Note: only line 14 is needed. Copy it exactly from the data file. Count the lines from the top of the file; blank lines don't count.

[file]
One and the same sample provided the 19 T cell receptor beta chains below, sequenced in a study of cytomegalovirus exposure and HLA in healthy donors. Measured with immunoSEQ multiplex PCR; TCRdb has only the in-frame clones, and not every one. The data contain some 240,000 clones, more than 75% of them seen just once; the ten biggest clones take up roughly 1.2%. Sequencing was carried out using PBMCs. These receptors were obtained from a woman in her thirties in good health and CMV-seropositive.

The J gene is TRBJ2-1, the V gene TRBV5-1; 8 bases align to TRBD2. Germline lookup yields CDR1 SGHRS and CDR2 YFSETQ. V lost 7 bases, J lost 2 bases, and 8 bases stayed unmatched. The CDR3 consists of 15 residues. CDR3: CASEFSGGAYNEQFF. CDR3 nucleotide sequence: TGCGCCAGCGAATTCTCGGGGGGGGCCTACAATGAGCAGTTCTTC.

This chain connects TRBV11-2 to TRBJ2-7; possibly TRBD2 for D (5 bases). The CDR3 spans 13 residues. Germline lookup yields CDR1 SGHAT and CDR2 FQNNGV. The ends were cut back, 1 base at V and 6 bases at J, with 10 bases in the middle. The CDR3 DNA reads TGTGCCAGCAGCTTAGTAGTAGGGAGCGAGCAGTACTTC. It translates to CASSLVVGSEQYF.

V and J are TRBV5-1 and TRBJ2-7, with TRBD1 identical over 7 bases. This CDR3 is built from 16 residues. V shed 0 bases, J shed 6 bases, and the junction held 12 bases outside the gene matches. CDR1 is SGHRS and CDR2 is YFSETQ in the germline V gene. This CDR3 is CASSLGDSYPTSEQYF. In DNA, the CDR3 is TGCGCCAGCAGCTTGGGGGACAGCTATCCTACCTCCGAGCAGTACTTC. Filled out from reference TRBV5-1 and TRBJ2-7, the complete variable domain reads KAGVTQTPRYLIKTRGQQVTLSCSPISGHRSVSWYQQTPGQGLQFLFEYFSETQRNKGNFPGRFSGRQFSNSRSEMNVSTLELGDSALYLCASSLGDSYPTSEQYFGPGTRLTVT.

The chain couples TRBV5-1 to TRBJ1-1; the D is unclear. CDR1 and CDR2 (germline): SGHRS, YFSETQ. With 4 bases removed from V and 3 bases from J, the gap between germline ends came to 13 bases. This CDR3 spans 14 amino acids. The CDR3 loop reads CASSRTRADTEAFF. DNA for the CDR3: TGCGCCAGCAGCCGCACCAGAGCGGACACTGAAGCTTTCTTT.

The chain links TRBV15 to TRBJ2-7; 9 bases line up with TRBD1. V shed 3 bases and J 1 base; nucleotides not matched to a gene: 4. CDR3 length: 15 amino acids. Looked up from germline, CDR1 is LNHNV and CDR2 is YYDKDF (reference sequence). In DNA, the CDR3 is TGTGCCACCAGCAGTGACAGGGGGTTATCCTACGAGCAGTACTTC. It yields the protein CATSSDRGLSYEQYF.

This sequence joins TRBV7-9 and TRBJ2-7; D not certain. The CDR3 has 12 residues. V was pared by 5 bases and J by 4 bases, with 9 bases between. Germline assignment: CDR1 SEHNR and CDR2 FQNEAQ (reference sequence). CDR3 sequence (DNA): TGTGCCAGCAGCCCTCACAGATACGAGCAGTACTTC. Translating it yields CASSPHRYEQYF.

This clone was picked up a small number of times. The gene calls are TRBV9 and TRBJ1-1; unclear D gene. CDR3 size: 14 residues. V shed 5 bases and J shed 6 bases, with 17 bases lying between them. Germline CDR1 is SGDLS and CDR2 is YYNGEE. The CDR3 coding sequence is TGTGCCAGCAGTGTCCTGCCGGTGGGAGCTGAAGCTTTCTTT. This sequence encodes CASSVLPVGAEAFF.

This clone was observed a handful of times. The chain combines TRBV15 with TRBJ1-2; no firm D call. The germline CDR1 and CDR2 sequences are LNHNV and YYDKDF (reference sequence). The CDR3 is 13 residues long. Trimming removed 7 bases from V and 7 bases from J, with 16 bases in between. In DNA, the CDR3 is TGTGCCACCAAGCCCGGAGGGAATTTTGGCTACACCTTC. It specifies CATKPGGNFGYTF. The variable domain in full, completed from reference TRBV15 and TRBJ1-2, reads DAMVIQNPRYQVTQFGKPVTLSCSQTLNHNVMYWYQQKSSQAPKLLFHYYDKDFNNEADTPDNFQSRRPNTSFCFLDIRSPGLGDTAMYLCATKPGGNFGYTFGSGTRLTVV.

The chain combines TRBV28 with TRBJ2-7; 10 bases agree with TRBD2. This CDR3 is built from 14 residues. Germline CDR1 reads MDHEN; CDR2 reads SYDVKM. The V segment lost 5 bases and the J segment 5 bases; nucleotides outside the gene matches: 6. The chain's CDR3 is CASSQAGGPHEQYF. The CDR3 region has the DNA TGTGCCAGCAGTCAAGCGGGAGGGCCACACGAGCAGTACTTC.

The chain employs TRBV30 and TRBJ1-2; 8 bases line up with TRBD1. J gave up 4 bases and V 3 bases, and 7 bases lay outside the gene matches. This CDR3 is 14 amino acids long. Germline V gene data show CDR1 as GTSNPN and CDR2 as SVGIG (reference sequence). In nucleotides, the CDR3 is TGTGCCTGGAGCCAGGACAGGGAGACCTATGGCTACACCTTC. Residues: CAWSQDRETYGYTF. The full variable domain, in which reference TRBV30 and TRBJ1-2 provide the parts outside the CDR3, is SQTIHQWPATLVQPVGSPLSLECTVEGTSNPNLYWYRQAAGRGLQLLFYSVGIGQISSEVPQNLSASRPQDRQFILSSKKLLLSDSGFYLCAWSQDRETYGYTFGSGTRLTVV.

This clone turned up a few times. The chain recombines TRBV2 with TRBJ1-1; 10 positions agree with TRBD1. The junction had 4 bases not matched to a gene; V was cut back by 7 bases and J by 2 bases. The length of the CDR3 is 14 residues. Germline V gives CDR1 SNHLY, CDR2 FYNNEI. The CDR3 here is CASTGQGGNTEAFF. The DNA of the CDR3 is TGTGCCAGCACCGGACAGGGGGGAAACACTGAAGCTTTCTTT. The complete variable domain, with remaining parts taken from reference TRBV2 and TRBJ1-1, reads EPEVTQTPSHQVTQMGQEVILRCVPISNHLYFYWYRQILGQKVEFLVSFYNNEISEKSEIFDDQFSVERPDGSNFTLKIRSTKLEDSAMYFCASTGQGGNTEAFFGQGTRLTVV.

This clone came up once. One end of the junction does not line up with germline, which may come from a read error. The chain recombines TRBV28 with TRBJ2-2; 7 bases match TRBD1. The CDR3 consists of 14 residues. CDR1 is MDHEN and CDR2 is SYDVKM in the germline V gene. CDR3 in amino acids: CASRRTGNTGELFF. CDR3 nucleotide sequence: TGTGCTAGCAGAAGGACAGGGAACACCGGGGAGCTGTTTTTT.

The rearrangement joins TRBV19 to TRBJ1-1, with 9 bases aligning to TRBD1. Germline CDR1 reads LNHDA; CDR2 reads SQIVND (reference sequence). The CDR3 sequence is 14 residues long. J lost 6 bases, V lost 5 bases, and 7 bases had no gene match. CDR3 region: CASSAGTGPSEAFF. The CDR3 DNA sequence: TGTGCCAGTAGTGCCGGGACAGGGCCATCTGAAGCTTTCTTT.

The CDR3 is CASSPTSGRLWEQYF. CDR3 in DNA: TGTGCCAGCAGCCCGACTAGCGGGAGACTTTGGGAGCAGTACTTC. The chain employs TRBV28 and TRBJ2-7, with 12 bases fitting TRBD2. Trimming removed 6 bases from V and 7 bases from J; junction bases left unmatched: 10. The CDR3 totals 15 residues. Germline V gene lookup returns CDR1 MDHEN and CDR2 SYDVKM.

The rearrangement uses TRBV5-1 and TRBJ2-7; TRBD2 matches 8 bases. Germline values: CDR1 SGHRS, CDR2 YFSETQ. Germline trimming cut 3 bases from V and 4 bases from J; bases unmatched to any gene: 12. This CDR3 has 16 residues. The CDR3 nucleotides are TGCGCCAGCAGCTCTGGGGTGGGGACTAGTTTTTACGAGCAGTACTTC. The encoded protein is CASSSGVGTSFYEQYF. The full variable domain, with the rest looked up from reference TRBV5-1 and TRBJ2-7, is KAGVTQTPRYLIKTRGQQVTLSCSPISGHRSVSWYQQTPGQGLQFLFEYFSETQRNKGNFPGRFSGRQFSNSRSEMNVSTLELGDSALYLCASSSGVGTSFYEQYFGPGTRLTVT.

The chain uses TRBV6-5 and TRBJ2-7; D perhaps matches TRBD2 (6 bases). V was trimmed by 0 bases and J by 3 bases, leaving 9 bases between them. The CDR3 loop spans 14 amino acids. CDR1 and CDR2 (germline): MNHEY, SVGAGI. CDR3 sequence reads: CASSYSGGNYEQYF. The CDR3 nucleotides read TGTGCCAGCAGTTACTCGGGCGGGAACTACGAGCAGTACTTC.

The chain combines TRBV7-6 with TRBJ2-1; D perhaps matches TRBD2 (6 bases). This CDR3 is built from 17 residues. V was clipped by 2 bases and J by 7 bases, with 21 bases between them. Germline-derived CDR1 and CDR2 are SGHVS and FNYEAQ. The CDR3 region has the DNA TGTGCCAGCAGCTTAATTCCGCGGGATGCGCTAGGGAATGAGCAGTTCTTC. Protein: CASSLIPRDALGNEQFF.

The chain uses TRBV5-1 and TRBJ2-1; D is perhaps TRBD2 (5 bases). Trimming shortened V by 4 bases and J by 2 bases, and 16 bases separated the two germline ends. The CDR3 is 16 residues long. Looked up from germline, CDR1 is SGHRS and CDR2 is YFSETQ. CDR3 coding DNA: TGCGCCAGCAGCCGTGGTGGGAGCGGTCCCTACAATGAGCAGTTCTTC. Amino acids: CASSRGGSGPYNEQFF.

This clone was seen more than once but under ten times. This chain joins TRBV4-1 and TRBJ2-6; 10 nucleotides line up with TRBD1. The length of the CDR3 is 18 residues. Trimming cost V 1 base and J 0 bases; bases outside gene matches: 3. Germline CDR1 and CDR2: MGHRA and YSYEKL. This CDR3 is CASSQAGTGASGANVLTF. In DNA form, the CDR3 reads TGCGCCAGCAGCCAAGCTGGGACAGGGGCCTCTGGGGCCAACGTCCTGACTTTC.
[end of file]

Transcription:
The rearrangement joins TRBV19 to TRBJ1-1, with 9 bases aligning to TRBD1. Germline CDR1 reads LNHDA; CDR2 reads SQIVND (reference sequence). The CDR3 sequence is 14 residues long. J lost 6 bases, V lost 5 bases, and 7 bases had no gene match. CDR3 region: CASSAGTGPSEAFF. The CDR3 DNA sequence: TGTGCCAGTAGTGCCGGGACAGGGCCATCTGAAGCTTTCTTT.